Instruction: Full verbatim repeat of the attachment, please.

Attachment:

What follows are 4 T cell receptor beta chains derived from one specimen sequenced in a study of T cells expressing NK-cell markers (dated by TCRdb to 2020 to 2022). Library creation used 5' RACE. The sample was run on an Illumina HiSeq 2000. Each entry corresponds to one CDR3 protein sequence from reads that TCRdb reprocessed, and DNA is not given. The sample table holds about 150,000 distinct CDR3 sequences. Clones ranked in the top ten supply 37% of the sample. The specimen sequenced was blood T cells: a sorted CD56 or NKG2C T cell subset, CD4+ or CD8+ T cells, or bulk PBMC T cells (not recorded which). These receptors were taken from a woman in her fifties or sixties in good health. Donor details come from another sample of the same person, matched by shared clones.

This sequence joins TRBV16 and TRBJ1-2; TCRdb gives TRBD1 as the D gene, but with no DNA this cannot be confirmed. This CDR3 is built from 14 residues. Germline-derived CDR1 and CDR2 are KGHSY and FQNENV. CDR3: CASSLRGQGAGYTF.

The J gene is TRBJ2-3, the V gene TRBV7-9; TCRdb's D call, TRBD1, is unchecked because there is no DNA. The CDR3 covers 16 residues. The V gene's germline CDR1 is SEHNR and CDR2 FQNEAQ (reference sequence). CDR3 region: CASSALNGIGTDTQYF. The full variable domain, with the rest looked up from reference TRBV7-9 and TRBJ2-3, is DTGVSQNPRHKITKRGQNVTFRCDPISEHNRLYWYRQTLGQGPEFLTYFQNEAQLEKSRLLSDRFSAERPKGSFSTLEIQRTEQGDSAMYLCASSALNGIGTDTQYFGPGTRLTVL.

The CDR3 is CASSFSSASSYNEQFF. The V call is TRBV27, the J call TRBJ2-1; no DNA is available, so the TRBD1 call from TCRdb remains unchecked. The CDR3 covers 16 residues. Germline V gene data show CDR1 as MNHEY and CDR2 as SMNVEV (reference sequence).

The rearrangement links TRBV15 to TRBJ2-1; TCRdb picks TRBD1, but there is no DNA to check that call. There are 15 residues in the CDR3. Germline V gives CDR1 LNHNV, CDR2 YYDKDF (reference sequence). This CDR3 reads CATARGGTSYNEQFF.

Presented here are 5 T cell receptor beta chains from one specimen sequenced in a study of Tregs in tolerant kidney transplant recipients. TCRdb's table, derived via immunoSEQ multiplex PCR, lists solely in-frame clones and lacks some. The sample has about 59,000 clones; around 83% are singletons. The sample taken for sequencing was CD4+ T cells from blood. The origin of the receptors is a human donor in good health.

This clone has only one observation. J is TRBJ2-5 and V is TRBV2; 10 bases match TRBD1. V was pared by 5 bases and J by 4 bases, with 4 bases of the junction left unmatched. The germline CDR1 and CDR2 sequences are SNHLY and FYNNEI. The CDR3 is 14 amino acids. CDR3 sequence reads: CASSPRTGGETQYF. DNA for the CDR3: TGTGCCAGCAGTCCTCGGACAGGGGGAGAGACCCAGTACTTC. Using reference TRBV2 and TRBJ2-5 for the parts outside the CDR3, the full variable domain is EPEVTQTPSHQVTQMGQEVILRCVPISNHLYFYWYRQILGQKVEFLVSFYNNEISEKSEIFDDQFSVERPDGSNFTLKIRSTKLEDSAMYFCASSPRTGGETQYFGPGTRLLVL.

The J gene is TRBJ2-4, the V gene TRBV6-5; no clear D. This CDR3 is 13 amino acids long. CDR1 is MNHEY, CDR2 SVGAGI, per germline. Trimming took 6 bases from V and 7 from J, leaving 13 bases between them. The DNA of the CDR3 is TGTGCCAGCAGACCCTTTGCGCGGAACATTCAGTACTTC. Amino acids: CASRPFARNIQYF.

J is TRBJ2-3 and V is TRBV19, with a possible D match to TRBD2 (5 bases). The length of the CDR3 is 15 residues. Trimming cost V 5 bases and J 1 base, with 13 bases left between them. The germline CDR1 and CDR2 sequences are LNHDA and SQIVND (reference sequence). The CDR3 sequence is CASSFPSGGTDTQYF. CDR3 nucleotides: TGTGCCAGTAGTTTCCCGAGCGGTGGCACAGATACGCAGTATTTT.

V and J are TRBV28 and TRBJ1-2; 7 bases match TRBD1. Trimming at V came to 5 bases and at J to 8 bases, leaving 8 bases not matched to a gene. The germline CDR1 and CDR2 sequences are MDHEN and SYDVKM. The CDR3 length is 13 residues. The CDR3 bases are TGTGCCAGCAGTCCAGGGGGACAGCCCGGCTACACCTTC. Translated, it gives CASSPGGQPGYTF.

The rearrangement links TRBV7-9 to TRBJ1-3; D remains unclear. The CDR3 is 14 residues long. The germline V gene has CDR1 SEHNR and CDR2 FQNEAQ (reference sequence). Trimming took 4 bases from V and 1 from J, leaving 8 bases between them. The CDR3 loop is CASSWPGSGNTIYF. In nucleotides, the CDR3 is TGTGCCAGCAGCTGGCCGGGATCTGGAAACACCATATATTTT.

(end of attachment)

What follows are 4 T cell receptor beta chains derived from one specimen sequenced in a study of T cells expressing NK-cell markers (dated by TCRdb to 2020 to 2022). Library creation used 5' RACE. The sample was run on an Illumina HiSeq 2000. Each entry corresponds to one CDR3 protein sequence from reads that TCRdb reprocessed, and DNA is not given. The sample table holds about 150,000 distinct CDR3 sequences. Clones ranked in the top ten supply 37% of the sample. The specimen sequenced was blood T cells: a sorted CD56 or NKG2C T cell subset, CD4+ or CD8+ T cells, or bulk PBMC T cells (not recorded which). These receptors were taken from a woman in her fifties or sixties in good health. Donor details come from another sample of the same person, matched by shared clones.

This sequence joins TRBV16 and TRBJ1-2; TCRdb gives TRBD1 as the D gene, but with no DNA this cannot be confirmed. This CDR3 is built from 14 residues. Germline-derived CDR1 and CDR2 are KGHSY and FQNENV. CDR3: CASSLRGQGAGYTF.

The J gene is TRBJ2-3, the V gene TRBV7-9; TCRdb's D call, TRBD1, is unchecked because there is no DNA. The CDR3 covers 16 residues. The V gene's germline CDR1 is SEHNR and CDR2 FQNEAQ (reference sequence). CDR3 region: CASSALNGIGTDTQYF. The full variable domain, with the rest looked up from reference TRBV7-9 and TRBJ2-3, is DTGVSQNPRHKITKRGQNVTFRCDPISEHNRLYWYRQTLGQGPEFLTYFQNEAQLEKSRLLSDRFSAERPKGSFSTLEIQRTEQGDSAMYLCASSALNGIGTDTQYFGPGTRLTVL.

The CDR3 is CASSFSSASSYNEQFF. The V call is TRBV27, the J call TRBJ2-1; no DNA is available, so the TRBD1 call from TCRdb remains unchecked. The CDR3 covers 16 residues. Germline V gene data show CDR1 as MNHEY and CDR2 as SMNVEV (reference sequence).

The rearrangement links TRBV15 to TRBJ2-1; TCRdb picks TRBD1, but there is no DNA to check that call. There are 15 residues in the CDR3. Germline V gives CDR1 LNHNV, CDR2 YYDKDF (reference sequence). This CDR3 reads CATARGGTSYNEQFF.

Presented here are 5 T cell receptor beta chains from one specimen sequenced in a study of Tregs in tolerant kidney transplant recipients. TCRdb's table, derived via immunoSEQ multiplex PCR, lists solely in-frame clones and lacks some. The sample has about 59,000 clones; around 83% are singletons. The sample taken for sequencing was CD4+ T cells from blood. The origin of the receptors is a human donor in good health.

This clone has only one observation. J is TRBJ2-5 and V is TRBV2; 10 bases match TRBD1. V was pared by 5 bases and J by 4 bases, with 4 bases of the junction left unmatched. The germline CDR1 and CDR2 sequences are SNHLY and FYNNEI. The CDR3 is 14 amino acids. CDR3 sequence reads: CASSPRTGGETQYF. DNA for the CDR3: TGTGCCAGCAGTCCTCGGACAGGGGGAGAGACCCAGTACTTC. Using reference TRBV2 and TRBJ2-5 for the parts outside the CDR3, the full variable domain is EPEVTQTPSHQVTQMGQEVILRCVPISNHLYFYWYRQILGQKVEFLVSFYNNEISEKSEIFDDQFSVERPDGSNFTLKIRSTKLEDSAMYFCASSPRTGGETQYFGPGTRLLVL.

The J gene is TRBJ2-4, the V gene TRBV6-5; no clear D. This CDR3 is 13 amino acids long. CDR1 is MNHEY, CDR2 SVGAGI, per germline. Trimming took 6 bases from V and 7 from J, leaving 13 bases between them. The DNA of the CDR3 is TGTGCCAGCAGACCCTTTGCGCGGAACATTCAGTACTTC. Amino acids: CASRPFARNIQYF.

J is TRBJ2-3 and V is TRBV19, with a possible D match to TRBD2 (5 bases). The length of the CDR3 is 15 residues. Trimming cost V 5 bases and J 1 base, with 13 bases left between them. The germline CDR1 and CDR2 sequences are LNHDA and SQIVND (reference sequence). The CDR3 sequence is CASSFPSGGTDTQYF. CDR3 nucleotides: TGTGCCAGTAGTTTCCCGAGCGGTGGCACAGATACGCAGTATTTT.

V and J are TRBV28 and TRBJ1-2; 7 bases match TRBD1. Trimming at V came to 5 bases and at J to 8 bases, leaving 8 bases not matched to a gene. The germline CDR1 and CDR2 sequences are MDHEN and SYDVKM. The CDR3 length is 13 residues. The CDR3 bases are TGTGCCAGCAGTCCAGGGGGACAGCCCGGCTACACCTTC. Translated, it gives CASSPGGQPGYTF.

The rearrangement links TRBV7-9 to TRBJ1-3; D remains unclear. The CDR3 is 14 residues long. The germline V gene has CDR1 SEHNR and CDR2 FQNEAQ (reference sequence). Trimming took 4 bases from V and 1 from J, leaving 8 bases between them. The CDR3 loop is CASSWPGSGNTIYF. In nucleotides, the CDR3 is TGTGCCAGCAGCTGGCCGGGATCTGGAAACACCATATATTTT.